So there’s obviously a reason that Americans and the French don’t quite click right away and we get these stereotypes of the French being cold and Americans being obnoxious. And, of course, it all starts with the typical American mom and the typical French mom.
Picture an American mom going to the park with her child, she’s probably wearing her yoga pants and lulu lemon jacket, while her baby is wearing bright colors (obviously never black or grey, why would you put depressing colors on a happy baby?). The stroller has the newest, greatest safety mechanisms with a 5 point seat belt for the child so he doesn’t bounce around too much when the stroller hits cracks in the pavement, as well as lots of things the baby can play with and spots for mom to put her Starbucks. They get to the park, she takes him out of the stroller and says things like “we’re here! oh we are going to have so much fun! you can play over there and over there and over there and just have fun! I’ll be watching you and taking pictures for daddy!” So the child starts playing and after a little while he falls and comes back crying to his mom, who immediately says something like “oh sweetie it’ll be ok!” and magically kisses the pain away, then sends the child back out to play because they have to leave on a ‘good note’ – he has to be having fun when they leave, they can’t leave when he’s upset over falling.
So now let’s look at the French mom. She’s pushing a stroller, potentially smoking, wearing normal clothes for women – aka has gotten back into her skinny jeans and is wearing an outfit to compliment the fact that she is a woman. When a French woman becomes a mother, she still remains a woman, while when an American woman becomes a mom, she has to become Supermom! and loses the sexy side of her womanhood.
So anyway, she’s dressed well, maybe a little sexy, and her child is wearing an outfit – not necessarily conducive to running and jumping and playing like American clothing for children is. When they get to the park, the mom undoes the seat belt (which was just for show anyway) and says to the child, “we’re here. You can play there but not there, over there is for kids bigger than you and you will fall if you play there. I will be here watching you.” (note: watching them to make sure they don’t do something wrong, not watching taking pictures for daddy or grandma.) So the kid plays and goes over to the big kid area and falls. When he comes back to mom crying, she says something along the lines of, “mom was right, huh?” or “I told you so” and waits for acknowledgement from the child that she, obviously, knew best. After that has been established she will take care of cleaning/bandaging whatever needs to be done. If the child keeps crying and making a scene, she will first make him sit and calm down. If that doesn’t work, they go home because it is entirely inappropriate for the child to be crying in public.
In France, children bend to the adults’ world. In America, adults bend to children’s needs. (AKA toys for kids to play with in stores/restaurants, it being inappropriate for a salesperson or waiter to ask a customer to leave because of the noise their child is making, etc.)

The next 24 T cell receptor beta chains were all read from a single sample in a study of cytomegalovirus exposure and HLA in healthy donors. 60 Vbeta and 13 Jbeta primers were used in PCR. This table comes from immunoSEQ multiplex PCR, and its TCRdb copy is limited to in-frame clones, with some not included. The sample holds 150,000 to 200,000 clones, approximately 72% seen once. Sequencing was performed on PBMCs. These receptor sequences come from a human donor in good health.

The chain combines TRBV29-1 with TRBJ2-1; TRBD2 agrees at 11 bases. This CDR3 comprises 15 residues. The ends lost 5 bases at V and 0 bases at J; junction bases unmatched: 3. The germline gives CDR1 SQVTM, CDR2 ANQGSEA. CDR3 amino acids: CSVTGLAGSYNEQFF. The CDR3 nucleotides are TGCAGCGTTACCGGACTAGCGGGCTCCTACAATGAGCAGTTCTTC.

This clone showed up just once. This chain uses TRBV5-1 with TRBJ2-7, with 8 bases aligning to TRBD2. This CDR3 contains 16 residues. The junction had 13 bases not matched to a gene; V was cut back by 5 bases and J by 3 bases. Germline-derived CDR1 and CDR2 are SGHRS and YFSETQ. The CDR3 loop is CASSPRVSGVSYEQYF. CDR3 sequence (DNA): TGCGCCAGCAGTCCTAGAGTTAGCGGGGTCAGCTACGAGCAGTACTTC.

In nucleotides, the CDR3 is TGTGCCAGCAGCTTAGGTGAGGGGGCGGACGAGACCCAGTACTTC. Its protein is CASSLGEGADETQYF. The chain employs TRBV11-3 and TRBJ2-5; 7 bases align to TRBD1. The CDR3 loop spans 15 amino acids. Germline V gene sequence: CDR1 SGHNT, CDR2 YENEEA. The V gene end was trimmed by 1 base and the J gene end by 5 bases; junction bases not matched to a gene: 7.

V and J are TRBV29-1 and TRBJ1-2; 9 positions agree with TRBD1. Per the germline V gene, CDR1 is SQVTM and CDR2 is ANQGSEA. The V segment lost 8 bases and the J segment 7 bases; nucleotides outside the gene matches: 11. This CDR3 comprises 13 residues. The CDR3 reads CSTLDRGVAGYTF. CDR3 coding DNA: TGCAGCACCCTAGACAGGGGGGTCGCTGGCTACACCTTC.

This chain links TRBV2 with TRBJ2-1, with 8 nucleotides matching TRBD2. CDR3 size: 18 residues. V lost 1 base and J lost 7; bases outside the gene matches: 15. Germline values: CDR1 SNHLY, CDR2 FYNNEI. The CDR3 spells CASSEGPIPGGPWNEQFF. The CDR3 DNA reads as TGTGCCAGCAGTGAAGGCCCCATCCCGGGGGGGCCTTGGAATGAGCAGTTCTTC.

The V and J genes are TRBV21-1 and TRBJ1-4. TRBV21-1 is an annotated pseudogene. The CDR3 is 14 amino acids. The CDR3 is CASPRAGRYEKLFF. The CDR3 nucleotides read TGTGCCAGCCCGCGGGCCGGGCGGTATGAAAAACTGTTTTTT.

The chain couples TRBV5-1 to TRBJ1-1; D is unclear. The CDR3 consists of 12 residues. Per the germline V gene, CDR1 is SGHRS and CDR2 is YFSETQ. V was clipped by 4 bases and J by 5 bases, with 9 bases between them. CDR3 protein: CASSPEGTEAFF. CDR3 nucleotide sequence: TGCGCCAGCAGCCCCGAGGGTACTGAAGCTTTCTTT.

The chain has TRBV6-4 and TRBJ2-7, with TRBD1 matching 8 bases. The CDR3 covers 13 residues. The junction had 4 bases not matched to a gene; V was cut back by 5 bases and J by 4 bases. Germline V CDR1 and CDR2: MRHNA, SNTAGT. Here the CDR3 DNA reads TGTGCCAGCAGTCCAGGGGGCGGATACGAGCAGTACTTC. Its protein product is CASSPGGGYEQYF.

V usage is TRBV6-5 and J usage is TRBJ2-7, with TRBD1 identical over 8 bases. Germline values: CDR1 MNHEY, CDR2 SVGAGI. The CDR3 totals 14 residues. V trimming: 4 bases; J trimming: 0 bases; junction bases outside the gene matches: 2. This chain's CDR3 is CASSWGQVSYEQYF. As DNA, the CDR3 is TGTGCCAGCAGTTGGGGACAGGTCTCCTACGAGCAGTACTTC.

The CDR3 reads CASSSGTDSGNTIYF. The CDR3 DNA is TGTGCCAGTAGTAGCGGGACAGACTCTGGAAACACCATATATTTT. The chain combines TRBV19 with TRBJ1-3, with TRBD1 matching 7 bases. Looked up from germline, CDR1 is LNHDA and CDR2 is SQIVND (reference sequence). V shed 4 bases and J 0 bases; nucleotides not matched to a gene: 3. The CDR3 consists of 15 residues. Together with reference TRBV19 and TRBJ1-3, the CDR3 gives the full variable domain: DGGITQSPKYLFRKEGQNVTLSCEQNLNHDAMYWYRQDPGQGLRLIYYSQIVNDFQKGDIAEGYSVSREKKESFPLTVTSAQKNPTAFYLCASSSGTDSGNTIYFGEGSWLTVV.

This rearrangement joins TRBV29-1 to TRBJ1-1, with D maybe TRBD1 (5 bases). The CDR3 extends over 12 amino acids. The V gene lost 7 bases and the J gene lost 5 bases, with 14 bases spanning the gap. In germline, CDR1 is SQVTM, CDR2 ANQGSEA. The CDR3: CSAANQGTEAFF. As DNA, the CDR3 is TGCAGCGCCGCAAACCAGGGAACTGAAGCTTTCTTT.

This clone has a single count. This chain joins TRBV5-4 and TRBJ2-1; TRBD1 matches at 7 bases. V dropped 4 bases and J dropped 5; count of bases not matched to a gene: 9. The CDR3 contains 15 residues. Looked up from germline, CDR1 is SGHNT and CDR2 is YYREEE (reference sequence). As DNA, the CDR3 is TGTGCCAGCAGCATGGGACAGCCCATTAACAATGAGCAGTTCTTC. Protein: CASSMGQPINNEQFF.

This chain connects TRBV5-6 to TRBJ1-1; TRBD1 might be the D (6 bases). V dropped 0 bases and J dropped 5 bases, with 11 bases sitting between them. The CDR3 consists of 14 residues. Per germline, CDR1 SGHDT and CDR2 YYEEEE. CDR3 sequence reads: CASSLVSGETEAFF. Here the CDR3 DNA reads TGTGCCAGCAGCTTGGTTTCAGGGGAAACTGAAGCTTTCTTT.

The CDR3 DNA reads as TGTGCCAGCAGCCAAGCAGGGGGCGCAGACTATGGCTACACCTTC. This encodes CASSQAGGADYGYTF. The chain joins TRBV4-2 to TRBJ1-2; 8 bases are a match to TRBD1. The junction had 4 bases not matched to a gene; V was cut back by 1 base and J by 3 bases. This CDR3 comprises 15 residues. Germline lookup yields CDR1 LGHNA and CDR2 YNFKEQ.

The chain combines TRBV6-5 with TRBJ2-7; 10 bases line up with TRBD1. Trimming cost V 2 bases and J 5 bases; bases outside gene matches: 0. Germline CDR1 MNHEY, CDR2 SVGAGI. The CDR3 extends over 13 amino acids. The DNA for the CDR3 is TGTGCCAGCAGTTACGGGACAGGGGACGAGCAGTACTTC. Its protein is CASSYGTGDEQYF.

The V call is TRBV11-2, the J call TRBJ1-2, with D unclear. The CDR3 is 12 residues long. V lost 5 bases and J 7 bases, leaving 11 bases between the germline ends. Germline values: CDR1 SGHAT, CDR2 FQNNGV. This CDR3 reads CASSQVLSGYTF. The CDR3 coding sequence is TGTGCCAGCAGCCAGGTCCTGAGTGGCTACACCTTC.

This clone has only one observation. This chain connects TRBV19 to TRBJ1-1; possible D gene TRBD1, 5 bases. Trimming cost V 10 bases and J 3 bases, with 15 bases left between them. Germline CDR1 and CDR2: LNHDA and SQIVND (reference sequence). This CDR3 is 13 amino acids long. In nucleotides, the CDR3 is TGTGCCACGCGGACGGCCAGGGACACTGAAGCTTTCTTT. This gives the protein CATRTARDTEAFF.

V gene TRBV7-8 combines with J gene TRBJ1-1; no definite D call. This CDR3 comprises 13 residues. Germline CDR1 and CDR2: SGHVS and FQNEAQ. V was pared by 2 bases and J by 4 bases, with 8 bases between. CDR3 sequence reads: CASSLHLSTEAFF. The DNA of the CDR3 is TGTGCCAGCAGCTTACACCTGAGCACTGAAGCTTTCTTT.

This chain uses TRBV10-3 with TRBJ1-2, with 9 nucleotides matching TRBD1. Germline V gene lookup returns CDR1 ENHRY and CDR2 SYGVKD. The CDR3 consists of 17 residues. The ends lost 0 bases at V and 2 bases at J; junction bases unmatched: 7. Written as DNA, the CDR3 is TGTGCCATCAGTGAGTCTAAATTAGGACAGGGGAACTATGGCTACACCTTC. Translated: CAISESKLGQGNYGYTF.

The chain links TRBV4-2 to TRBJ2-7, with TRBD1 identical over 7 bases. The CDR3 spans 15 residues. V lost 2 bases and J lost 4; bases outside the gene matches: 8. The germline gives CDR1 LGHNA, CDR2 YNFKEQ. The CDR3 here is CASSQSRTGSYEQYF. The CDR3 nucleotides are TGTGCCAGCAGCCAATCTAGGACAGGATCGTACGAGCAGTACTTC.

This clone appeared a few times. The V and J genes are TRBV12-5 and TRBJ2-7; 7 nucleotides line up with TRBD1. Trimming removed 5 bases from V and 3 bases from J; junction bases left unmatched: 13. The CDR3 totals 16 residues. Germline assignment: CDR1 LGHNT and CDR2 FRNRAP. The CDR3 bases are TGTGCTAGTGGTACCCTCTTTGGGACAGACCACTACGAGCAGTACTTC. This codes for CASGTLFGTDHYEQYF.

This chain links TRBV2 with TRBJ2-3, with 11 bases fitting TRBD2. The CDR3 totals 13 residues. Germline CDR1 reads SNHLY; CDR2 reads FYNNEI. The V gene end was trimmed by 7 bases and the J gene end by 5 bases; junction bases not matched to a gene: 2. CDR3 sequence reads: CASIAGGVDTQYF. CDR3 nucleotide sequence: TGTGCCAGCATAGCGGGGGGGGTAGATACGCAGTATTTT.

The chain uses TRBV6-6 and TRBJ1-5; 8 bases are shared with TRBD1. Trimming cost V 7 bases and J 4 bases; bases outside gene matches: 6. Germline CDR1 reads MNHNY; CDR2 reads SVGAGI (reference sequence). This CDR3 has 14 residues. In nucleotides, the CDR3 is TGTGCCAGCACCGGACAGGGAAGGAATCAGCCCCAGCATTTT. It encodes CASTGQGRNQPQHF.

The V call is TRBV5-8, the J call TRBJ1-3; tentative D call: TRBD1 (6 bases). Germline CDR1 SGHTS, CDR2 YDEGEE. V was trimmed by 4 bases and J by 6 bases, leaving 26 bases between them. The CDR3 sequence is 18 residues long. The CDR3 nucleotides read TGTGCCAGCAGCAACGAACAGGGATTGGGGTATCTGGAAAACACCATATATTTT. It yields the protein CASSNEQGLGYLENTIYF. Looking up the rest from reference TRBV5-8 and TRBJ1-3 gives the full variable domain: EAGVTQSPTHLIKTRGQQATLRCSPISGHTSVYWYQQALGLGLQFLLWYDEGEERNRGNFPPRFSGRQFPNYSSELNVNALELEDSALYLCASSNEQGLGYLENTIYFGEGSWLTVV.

So based on these childhoods, they compare Americans to peaches
& French to coconuts
Americans always feel the pressure to be outgoing, outwardly happy, welcoming, and always having fun, whereas the French are more reserved and tell it like it is. e.g. France has excellent customer service – for the French. They don’t want a waitperson to come over all “Hello!! My name is Meghan and I’ll be taking care of you tonight. Our specials are…… and I really love the ……… and please let me know if I can help you in any way!!” They want them to simply take the order, bring the food, and leave until the check needs to be paid. They would hate that person returning every 5 minutes to make sure they are doing absolutely A-O.K.
Americans tend to have a lot of surface friends; we meet people and within 5 minutes of talking add them on facebook and like their statuses, but we have very few close, close friends. We find it easy to communicate with people on the surface level (like how a peach is soft on the outside), but find it difficult to talk about personal matters and get emotionally close to people.
The French have very few surface friends. Because they are colder and more reserved on the outside, they find no enjoyment in hanging out with lots of people they don’t know well, whereas once they do become friends with someone, they are friends for life – you know, because they’re all soft and milky on the inside.
One final distinction is the fact that the French have a little ‘m’ and a big “M” looking out for them – their biological family(/mother), as well as the government. Because the French government is so involved in its people’s lives, the French feel much more secure with maybe not getting a job right after school and moving home with the parents instead – hell they don’t have $100,000 of student loans to pay off so why not? There is not at all the same stigma here about losing a job or moving back in with the family, they don’t always have to be moving forward and achieving things in their career to feel content and successful.
So yeah, this is totally not as well explained as it was to me but maybe this will help you as it did me in understanding the French and why peaches and coconuts don’t always brush up against each other without some bumps & bruises..